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Community acupuncture works because wellness starts with ‘we’

Issue 5

They say there’s “strength in numbers,” and in acupuncture, it’s not the number of needles used that necessarily provides strength – it’s the vast number of health issues it can treat that gives it power.

And the healing power of acupuncture increases that much more during a “community acupuncture” session–when several people gather in a room full of comfortable reclining chairs with warm blankets to receive the beneficial treatment at the same time.

In such a session, you might find an older woman with arthritis, a young man suffering from severe anxiety, a cancer patient who has intense nausea while healing from a full mastectomy and a former lawyer who just started his recovery journey from substance use disorder and dealing with withdrawal and cravings. It’s a quiet and peaceful space where each member of this community can stay relaxed, allowing the healing benefits of acupuncture to take effect.

They may have different reasons for being there, but their ultimate goal is the same: wellness.

Community acupuncture was introduced to the United States in 2002 when licensed acupuncturists Lisa Rohleder and Skip Van Meter started Working Class Acupuncture, with a business model mimicking Asia’s longtime community model. The hope was to expand access to people who have no insurance or insurance that doesn’t cover holistic medicine practices such as acupuncture.

Licensed acupuncturist Ryan Nitz opened Maine’s first full-time community-acupuncture clinic, the Maine Center for Acupuncture in South Portland, in 2010.

“I am trying to create movement,” says Nitz, who adds that he is passionate about minimizing people’s pain. “Oftentimes, when there is physical pain or emotional pain, there is stuckness. And my goal as a practitioner is to help unblock those areas and create movement.”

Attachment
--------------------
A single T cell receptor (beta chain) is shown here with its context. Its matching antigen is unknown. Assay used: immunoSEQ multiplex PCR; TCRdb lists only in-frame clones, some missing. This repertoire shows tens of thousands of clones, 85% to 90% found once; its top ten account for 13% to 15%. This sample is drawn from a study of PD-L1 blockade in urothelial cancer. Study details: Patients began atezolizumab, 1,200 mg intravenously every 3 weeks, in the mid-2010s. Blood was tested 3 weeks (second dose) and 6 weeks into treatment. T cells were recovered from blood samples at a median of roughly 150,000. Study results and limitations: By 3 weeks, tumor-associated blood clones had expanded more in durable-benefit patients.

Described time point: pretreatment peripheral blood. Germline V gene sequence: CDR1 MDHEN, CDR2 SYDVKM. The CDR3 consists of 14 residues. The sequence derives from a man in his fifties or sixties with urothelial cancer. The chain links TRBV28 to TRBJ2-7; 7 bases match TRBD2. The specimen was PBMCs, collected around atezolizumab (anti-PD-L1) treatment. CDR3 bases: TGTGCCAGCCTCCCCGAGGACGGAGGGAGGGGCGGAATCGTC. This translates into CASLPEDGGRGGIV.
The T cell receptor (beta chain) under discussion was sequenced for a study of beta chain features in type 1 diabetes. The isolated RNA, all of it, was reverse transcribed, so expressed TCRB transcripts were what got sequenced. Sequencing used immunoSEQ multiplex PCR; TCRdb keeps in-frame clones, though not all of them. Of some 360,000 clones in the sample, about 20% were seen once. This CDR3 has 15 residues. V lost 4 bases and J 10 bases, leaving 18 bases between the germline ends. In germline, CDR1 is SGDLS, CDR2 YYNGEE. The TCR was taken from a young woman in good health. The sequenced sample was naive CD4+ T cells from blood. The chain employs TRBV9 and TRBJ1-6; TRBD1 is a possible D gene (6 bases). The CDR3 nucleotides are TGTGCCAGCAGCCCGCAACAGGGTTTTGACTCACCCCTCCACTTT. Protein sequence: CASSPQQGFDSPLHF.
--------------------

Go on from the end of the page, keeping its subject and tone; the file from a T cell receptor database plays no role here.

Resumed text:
Nitz’s choice to move from private practice to the community acupuncture model happened for two reasons: he explains, “There’s value in the exchange of money for the services versus using insurance because people are investing in themselves,” he says. “And the second piece is that acupuncture should be affordable. My experience in private practice showed that people were falling out of care due to the cost. People shouldn’t have to break the bank to feel better.”

Nitz explains that he helps people understand the power of community acupuncture by asking them things like whether they’ve ever sung in a choir or what their favorite movie is and where did they see it. This helps illuminate the amplified power of healing that happens in community  acupuncture, just as the energy is amplified when people watch a movie together or sing a song together.

“Community acupuncture is a place where people can focus on creating space for life to slow down,” he says. “And when life slows down, new possibilities can arise and shifts can begin to occur.”